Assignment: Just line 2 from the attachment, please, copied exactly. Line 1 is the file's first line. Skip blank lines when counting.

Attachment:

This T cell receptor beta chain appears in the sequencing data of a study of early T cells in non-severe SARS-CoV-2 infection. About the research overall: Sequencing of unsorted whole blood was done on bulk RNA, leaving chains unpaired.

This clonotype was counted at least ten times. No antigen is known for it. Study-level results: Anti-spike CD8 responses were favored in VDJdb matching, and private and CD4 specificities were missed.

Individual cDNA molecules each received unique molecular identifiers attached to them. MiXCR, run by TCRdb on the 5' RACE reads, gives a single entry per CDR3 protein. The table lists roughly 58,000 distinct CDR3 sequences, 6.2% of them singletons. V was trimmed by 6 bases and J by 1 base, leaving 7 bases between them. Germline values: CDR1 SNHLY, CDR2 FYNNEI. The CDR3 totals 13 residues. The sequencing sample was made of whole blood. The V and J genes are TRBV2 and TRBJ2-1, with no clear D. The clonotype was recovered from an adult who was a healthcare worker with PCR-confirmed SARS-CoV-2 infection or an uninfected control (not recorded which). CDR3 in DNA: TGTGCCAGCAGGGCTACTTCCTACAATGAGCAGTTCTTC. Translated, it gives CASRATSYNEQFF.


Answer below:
This clonotype was counted at least ten times. No antigen is known for it. Study-level results: Anti-spike CD8 responses were favored in VDJdb matching, and private and CD4 specificities were missed.